A guide to starting and running an SME in Scotland
9 min read
09 December 2019
Scotland's SMEs employ millions and account for most of the country's commercial success. There are also some great new funding options available.
Scotland, the land of mountain glens and Braveheart, is a place steeped in wilderness and adventure.
But it’s also an exciting place to ‘do business’ – small business’ in particular.
Generally, the Scottish private sector has experienced impressive growth with 356,550 businesses in operation. This is the highest number since 2000, proving the sector’s capacity to overcome the ravages of the 2008 recession.
Why start a business in Scotland?
Between March 2018- 2019 alone, there was a 2.8% increase in the number of Scottish enterprises. Out of those 356,550 businesses, 354,125 are SMEs that provide 1.2m jobs out of a total population of 5.44m.
This is the break-down of Scotland’s business economy:
- 98.2% are small businesses (0 to 49 employees)
- 3,985 (1.1%) are medium-sized (50 to 249 employees)
- 2,425 (0.7%) are large (250+)
SMEs, and smaller businesses, in particular, are major contributors to the Scottish economy, accounting for nearly all (99.3%) of private sector businesses, over half (55.4%) of all private-sector employment and 41.5% of private-sector turnover.
What are their funding options?
Starting an SME in Scotland
Research released this year by card payment solutions provider Paymentsense revealed that both Edinburgh and Glasgow are great locations for starting a smaller business in Scotland.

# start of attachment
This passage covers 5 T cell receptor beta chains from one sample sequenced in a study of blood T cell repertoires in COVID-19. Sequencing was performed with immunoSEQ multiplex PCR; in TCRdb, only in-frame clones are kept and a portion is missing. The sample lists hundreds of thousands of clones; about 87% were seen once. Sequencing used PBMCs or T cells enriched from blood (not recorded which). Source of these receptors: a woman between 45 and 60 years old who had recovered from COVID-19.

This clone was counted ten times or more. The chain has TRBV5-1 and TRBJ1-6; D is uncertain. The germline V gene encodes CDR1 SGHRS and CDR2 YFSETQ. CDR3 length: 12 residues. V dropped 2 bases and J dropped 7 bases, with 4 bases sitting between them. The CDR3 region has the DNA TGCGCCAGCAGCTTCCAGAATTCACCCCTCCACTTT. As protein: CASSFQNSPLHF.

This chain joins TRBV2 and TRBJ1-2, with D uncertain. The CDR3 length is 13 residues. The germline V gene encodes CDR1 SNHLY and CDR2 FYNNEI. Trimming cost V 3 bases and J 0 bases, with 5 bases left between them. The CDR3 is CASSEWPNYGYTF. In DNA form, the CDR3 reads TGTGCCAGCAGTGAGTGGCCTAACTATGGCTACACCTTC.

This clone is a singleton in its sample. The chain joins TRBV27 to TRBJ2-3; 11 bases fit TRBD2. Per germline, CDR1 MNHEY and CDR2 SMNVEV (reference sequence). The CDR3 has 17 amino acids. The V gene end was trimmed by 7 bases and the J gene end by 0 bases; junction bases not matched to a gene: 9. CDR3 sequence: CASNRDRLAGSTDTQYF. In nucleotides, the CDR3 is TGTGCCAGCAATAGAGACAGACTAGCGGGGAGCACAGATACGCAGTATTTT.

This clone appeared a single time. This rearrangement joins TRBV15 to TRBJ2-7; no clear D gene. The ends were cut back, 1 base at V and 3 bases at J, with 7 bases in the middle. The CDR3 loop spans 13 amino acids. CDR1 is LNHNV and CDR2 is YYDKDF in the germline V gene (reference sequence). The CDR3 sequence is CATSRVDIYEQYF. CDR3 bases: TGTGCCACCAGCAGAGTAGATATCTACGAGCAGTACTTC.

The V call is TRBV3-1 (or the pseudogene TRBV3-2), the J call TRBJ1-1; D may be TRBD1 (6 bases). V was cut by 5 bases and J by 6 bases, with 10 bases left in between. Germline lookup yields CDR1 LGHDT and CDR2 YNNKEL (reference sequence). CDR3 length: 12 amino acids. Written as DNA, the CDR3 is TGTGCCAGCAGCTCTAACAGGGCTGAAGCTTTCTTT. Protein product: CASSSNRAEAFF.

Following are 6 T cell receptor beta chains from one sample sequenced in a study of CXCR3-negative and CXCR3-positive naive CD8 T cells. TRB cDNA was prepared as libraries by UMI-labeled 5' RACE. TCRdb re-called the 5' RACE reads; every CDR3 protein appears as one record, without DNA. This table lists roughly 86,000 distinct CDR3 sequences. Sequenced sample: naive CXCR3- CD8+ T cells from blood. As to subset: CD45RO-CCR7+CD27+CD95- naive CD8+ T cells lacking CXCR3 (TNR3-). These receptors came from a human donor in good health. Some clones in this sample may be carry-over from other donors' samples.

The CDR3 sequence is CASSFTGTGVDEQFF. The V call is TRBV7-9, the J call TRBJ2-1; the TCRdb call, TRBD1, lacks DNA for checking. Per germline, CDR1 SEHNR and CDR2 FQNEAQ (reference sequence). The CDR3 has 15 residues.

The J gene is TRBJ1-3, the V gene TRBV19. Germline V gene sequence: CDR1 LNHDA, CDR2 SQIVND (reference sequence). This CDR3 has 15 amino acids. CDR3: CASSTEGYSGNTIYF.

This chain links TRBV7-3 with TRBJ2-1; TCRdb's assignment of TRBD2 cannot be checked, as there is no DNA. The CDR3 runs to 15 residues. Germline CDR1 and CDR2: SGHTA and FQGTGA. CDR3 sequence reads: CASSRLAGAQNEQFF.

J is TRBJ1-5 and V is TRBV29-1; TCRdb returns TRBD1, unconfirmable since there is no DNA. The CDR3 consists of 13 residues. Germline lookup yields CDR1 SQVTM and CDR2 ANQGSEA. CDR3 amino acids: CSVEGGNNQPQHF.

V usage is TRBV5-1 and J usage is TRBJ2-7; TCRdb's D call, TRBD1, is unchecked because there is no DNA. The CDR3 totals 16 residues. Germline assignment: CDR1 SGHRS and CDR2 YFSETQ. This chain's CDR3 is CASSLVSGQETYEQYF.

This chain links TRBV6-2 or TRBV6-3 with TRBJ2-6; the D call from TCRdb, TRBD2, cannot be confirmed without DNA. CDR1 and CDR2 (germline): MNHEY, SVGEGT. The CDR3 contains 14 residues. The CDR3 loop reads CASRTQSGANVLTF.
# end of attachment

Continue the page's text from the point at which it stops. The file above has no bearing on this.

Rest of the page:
Why choose Edinburgh for your startup
- 5-year startup survival rate = 42.9%
- Average weekly pay for full-time workers = £613.30
- Average monthly cost to rent a one-bed city centre apartment = £763.63
The research concluded that Edinburgh was the best city in Scotland to start an SME in, adding that research and development, (R&D), higher education and financial services were the city’s most lucrative sectors.
The city’s higher quality of life (compared to South-East England), for both employers and employees, also makes it an attractive place to start a smaller business.
Reasons to choose Glasgow for your startup
- 5-year startup survival rate = 36.1%
- Average weekly pay for full-time workers = £573.60
- Average monthly cost to rent a one-bed city centre apartment = £624.75
Scotland’s ‘second city’ has seen growth in businesses operating in the communications, biosciences, healthcare, retail, finance and creative industries. Glasgow also has the highest number of shoppers supporting independent businesses in the country, making it a great potential destination for retailer SMEs.
Funding options for SMEs in Scotland
Over the past few years, the Scottish Government has made a clear effort to show their support for SMEs via an array of funding initiatives.
The first stage of the Scottish Growth Scheme (2016-2019), offered early-stage businesses operating in the tech and fintech sectors, in particular, some £500m’s worth of financial support.
Looking ahead into 2020, there’s the Scottish-European Growth Co-Investment Programme (SEGCP). This initiative offers help to existing small businesses looking to scale up and export.
Delivered by Scottish Enterprise via the Scottish Investment Bank and in partnership with the European Investment Fund, it offers a 50% match for businesses looking for equity funding of £2-10m.
What the SEGCP offers
Successful applicants are promised networking opportunities to “find the right investors” including access to a black book of venture capitalists with interests in investing in Scotland.
They also help businesses develop their management and supply chain skills.
For smaller-scale funding:
For businesses after microfinance or debt or loan finance options (£25,000-100,000), they can apply for funding via these government-approved fund managers.